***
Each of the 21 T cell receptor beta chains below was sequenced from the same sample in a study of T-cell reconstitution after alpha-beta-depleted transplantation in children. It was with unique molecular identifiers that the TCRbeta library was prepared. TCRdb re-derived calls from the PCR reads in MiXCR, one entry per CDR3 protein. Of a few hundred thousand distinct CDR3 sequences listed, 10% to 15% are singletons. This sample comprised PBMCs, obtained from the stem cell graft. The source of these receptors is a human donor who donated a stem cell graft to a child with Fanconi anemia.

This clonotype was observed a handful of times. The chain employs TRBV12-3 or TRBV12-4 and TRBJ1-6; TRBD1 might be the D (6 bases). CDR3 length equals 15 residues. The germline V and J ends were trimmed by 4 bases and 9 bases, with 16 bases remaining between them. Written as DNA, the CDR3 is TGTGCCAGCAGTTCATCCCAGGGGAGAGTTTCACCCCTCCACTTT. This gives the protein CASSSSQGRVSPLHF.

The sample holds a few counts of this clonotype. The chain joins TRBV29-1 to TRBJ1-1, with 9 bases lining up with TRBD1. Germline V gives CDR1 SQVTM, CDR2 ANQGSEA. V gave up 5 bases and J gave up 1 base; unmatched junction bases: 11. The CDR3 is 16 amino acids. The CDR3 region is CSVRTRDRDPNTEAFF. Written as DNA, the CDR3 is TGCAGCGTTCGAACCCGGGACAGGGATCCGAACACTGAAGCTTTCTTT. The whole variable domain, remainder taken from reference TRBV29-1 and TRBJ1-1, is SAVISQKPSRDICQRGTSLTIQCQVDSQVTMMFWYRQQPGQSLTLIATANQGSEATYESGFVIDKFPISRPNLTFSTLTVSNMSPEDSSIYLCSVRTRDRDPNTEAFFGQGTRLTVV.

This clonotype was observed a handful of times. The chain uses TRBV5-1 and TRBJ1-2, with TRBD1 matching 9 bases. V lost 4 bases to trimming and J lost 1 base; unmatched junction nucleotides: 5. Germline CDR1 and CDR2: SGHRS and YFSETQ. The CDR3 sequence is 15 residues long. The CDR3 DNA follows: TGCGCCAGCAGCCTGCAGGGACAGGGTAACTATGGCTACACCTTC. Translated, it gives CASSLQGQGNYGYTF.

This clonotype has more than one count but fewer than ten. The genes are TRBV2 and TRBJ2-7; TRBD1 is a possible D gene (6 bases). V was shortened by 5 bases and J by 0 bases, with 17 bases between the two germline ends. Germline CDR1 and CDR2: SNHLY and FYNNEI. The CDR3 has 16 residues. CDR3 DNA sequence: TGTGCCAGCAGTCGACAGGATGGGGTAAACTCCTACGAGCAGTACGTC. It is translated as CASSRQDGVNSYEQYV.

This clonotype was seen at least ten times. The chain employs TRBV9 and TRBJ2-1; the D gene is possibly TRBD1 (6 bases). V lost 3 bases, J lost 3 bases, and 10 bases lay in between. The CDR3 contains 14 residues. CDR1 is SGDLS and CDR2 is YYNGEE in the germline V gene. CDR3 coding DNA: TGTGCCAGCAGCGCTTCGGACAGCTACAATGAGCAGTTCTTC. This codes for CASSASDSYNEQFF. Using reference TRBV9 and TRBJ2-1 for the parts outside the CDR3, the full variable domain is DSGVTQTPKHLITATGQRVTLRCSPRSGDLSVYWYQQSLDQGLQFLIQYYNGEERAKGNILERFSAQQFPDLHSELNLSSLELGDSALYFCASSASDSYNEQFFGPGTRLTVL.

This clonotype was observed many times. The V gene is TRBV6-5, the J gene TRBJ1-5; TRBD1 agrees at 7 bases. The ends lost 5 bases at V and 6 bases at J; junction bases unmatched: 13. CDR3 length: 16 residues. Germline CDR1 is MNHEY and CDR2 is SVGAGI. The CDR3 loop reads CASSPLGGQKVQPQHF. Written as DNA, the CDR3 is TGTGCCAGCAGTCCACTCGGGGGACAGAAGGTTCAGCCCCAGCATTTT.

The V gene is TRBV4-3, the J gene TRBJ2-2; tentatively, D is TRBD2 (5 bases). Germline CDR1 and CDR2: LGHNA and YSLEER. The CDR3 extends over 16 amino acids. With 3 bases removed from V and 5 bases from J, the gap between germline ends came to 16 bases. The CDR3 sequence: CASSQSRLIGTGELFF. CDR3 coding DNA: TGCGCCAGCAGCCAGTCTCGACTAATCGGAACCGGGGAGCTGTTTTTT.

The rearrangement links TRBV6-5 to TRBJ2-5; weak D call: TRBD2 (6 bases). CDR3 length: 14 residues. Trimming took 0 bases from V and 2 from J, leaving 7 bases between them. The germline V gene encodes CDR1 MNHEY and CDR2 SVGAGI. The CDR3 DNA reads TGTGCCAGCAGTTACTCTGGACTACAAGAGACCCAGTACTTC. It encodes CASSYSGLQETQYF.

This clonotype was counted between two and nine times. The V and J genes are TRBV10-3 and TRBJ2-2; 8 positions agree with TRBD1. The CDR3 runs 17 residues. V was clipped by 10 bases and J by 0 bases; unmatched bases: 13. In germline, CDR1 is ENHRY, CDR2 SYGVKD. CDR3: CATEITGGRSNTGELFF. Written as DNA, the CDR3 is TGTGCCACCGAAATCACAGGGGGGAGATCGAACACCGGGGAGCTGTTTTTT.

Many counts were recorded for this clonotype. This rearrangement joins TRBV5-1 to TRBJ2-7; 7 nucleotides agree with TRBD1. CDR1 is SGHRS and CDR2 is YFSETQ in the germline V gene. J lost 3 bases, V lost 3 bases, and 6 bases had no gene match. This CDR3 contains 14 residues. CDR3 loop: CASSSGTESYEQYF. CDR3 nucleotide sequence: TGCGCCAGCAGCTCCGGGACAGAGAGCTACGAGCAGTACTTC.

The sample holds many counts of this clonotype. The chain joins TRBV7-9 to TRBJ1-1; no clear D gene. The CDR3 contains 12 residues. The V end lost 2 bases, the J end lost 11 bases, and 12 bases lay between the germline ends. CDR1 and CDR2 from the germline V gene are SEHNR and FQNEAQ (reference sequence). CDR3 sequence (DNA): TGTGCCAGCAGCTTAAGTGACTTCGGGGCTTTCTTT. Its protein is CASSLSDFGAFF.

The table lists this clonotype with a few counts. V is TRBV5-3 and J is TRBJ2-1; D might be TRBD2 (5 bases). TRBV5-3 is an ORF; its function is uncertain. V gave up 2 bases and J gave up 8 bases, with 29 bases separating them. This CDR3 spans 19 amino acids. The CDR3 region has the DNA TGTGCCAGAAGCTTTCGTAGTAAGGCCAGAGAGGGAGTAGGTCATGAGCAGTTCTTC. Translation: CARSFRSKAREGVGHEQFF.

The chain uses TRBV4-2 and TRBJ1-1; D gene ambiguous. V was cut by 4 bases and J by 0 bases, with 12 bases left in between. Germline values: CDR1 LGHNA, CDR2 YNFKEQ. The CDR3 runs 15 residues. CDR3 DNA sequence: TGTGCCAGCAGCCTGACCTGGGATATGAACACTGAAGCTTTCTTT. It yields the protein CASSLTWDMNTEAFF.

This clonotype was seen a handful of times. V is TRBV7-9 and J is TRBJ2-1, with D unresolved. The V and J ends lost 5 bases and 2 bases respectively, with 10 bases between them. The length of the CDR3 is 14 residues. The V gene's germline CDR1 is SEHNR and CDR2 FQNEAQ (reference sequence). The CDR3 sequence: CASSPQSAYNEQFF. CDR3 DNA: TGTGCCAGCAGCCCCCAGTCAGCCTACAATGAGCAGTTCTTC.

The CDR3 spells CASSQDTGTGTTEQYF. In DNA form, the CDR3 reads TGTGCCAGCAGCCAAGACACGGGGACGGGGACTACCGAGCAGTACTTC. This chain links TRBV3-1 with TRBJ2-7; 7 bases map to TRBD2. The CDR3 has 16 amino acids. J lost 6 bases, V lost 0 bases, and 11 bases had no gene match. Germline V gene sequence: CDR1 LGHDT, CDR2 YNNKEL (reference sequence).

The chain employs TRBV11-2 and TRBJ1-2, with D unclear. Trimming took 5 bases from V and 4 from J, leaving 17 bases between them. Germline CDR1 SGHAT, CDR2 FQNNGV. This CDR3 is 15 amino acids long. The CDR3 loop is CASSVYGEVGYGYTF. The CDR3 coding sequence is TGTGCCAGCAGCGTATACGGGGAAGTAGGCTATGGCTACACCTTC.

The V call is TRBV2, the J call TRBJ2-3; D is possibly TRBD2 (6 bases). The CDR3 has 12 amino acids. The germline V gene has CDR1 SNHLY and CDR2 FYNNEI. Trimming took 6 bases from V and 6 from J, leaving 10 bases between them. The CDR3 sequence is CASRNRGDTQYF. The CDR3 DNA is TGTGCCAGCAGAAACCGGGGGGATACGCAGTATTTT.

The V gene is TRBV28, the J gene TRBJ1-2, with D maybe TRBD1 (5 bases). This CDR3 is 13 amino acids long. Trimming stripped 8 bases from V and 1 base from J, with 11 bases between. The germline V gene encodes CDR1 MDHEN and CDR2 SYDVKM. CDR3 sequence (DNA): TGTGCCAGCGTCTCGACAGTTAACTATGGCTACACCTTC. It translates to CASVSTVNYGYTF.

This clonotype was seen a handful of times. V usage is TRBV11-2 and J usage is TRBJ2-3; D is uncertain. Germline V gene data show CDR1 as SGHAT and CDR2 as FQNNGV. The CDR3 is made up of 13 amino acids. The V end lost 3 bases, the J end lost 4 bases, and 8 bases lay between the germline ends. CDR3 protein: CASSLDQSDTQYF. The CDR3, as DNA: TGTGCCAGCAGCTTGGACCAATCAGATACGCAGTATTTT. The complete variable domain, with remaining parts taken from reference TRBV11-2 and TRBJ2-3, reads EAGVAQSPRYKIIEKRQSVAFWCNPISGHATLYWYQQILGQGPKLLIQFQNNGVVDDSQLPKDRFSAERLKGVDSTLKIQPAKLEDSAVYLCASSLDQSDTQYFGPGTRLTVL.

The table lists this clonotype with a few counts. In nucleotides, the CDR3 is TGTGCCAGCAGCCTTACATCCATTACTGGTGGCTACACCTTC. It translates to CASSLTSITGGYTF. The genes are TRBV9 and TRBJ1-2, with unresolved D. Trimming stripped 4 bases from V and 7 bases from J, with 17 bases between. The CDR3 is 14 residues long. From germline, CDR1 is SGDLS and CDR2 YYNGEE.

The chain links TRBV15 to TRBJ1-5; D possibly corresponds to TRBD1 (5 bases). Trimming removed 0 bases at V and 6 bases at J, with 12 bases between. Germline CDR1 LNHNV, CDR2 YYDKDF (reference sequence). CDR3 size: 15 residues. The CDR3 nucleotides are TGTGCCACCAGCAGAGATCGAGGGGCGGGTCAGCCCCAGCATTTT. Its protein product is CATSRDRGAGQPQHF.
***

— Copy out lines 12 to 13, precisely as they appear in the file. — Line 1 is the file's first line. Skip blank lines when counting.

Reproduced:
The sample holds many counts of this clonotype. The chain joins TRBV7-9 to TRBJ1-1; no clear D gene. The CDR3 contains 12 residues. The V end lost 2 bases, the J end lost 11 bases, and 12 bases lay between the germline ends. CDR1 and CDR2 from the germline V gene are SEHNR and FQNEAQ (reference sequence). CDR3 sequence (DNA): TGTGCCAGCAGCTTAAGTGACTTCGGGGCTTTCTTT. Its protein is CASSLSDFGAFF.

The table lists this clonotype with a few counts. V is TRBV5-3 and J is TRBJ2-1; D might be TRBD2 (5 bases). TRBV5-3 is an ORF; its function is uncertain. V gave up 2 bases and J gave up 8 bases, with 29 bases separating them. This CDR3 spans 19 amino acids. The CDR3 region has the DNA TGTGCCAGAAGCTTTCGTAGTAAGGCCAGAGAGGGAGTAGGTCATGAGCAGTTCTTC. Translation: CARSFRSKAREGVGHEQFF.